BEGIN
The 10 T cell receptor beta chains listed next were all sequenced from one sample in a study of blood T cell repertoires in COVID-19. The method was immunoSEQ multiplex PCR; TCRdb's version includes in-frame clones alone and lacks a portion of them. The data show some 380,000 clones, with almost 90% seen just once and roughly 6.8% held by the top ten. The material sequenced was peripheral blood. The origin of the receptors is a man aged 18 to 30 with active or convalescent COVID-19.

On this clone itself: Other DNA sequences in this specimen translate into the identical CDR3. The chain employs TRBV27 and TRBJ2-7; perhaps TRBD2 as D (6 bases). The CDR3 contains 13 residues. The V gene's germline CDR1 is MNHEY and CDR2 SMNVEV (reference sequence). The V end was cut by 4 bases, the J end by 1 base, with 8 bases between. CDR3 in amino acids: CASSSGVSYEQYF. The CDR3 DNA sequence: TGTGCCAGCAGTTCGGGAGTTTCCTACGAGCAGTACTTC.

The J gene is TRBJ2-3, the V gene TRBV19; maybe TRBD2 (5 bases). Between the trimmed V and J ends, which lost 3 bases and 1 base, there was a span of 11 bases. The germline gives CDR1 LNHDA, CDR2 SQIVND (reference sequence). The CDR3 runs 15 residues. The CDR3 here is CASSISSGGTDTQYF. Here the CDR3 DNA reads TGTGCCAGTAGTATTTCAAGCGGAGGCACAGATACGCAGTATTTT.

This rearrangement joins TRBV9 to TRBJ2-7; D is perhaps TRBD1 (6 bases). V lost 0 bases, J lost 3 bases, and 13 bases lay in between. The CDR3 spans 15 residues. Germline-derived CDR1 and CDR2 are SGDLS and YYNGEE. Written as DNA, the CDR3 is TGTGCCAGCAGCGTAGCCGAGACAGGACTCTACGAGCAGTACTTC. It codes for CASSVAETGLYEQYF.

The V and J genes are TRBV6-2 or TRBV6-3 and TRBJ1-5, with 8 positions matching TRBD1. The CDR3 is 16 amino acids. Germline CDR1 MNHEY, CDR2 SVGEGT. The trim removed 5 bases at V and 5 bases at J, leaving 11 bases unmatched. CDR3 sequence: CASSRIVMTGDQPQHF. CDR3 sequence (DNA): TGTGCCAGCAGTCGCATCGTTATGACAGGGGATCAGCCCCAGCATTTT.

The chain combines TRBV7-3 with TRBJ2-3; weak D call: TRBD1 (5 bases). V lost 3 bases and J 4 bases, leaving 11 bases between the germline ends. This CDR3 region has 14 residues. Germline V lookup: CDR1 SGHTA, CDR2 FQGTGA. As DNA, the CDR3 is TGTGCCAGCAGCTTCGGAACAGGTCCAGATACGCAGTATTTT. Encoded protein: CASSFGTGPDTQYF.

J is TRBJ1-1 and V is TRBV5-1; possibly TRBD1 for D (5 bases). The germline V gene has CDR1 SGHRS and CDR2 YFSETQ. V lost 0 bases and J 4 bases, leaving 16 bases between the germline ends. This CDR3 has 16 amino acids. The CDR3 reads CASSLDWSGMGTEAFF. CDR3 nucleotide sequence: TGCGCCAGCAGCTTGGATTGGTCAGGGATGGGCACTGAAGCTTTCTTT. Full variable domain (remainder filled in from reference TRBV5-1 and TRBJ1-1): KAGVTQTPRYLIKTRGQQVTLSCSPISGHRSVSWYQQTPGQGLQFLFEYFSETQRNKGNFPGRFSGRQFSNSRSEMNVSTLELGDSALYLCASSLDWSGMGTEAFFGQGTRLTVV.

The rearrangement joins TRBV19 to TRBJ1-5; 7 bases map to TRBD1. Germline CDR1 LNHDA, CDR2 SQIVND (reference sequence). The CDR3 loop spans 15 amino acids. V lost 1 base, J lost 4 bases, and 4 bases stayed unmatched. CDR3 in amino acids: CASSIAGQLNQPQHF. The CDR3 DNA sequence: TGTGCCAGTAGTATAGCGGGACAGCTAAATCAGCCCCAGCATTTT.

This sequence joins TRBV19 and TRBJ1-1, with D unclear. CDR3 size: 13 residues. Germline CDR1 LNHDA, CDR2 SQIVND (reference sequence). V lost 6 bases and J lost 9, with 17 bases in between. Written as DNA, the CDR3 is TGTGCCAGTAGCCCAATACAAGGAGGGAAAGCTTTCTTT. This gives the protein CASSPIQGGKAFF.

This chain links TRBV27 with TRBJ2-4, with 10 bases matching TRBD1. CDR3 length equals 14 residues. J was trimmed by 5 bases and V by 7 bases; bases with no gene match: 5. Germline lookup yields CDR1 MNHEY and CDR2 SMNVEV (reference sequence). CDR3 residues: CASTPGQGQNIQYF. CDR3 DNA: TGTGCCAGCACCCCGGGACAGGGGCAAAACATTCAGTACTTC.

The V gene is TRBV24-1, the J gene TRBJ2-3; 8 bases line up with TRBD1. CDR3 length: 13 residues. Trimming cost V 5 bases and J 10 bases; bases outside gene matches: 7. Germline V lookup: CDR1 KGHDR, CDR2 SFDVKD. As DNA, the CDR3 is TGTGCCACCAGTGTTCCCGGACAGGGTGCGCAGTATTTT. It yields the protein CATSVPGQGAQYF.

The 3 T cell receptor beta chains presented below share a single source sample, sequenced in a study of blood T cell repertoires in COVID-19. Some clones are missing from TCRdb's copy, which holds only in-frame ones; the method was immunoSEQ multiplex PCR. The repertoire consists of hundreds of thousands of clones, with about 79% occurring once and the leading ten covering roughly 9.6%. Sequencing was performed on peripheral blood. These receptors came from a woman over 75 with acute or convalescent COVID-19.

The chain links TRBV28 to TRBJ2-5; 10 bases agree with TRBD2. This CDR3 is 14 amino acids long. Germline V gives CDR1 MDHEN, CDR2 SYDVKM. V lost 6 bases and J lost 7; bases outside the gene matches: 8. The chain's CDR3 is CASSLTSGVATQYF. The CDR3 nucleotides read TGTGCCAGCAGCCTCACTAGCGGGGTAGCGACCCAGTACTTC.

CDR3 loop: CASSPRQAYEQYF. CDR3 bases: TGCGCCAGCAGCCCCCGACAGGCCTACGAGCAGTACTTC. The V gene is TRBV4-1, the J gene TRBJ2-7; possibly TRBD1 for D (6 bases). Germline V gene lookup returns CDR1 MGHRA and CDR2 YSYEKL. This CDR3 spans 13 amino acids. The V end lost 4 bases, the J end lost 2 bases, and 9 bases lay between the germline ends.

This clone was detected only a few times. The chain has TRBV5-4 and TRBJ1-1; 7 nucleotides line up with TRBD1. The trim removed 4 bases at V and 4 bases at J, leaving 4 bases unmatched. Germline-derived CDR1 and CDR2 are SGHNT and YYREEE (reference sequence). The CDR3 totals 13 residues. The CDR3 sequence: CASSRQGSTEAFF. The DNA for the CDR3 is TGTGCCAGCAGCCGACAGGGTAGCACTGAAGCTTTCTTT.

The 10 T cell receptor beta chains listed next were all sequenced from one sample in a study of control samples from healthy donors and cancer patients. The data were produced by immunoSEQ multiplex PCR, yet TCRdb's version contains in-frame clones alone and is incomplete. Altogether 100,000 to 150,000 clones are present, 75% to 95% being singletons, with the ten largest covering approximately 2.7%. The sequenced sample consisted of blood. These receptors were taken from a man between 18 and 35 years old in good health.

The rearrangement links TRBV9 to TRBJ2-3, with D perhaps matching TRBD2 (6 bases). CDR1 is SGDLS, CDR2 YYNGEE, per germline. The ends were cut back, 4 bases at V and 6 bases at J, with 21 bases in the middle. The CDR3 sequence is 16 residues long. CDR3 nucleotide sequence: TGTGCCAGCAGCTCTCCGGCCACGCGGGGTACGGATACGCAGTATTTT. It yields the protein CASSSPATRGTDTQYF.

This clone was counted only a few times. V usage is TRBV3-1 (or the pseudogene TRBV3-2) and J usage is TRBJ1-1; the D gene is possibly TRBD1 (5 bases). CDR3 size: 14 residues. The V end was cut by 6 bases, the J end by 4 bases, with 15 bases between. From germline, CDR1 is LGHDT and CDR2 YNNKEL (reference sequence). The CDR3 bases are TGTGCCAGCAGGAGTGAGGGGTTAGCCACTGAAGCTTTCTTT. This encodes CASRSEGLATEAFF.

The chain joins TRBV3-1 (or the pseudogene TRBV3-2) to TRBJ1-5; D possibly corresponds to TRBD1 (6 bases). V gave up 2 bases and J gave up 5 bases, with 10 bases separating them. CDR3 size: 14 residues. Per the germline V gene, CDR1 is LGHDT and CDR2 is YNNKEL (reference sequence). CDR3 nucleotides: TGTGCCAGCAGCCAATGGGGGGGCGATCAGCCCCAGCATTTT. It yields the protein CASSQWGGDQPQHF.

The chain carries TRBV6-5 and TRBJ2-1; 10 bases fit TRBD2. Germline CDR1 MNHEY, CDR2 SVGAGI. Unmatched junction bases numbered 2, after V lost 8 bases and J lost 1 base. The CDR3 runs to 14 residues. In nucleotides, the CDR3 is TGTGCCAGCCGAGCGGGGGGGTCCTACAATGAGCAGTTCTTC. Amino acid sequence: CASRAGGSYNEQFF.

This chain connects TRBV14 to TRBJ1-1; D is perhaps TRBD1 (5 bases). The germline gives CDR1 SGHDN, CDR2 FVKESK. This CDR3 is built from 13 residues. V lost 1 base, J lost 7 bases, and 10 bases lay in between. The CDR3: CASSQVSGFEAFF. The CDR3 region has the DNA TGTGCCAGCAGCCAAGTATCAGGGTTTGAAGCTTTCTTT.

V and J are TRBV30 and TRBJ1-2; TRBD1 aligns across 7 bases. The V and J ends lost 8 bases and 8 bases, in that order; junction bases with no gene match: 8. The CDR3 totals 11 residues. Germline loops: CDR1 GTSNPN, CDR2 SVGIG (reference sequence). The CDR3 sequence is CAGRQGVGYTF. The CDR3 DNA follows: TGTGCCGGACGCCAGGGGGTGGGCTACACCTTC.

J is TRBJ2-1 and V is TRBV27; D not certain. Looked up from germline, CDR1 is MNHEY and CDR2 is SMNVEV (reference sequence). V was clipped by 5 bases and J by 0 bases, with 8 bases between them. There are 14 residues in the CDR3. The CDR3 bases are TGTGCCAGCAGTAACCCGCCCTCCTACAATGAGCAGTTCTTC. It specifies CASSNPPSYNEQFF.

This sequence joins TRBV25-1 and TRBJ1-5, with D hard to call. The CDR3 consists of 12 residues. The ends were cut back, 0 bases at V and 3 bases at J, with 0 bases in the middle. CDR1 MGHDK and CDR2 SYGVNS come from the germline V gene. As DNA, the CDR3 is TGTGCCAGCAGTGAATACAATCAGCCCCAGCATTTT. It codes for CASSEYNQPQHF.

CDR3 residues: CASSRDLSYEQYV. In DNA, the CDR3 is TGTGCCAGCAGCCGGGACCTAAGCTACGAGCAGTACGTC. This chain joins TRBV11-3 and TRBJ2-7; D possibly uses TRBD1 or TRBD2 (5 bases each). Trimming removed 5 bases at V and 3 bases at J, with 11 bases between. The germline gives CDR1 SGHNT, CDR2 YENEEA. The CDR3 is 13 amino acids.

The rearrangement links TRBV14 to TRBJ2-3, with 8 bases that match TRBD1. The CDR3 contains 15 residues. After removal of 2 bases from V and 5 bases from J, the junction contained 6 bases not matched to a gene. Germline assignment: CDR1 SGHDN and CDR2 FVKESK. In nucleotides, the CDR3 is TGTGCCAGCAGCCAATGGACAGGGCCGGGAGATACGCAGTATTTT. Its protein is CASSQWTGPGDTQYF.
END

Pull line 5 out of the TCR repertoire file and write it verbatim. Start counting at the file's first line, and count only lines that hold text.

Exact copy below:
The V and J genes are TRBV6-2 or TRBV6-3 and TRBJ1-5, with 8 positions matching TRBD1. The CDR3 is 16 amino acids. Germline CDR1 MNHEY, CDR2 SVGEGT. The trim removed 5 bases at V and 5 bases at J, leaving 11 bases unmatched. CDR3 sequence: CASSRIVMTGDQPQHF. CDR3 sequence (DNA): TGTGCCAGCAGTCGCATCGTTATGACAGGGGATCAGCCCCAGCATTTT.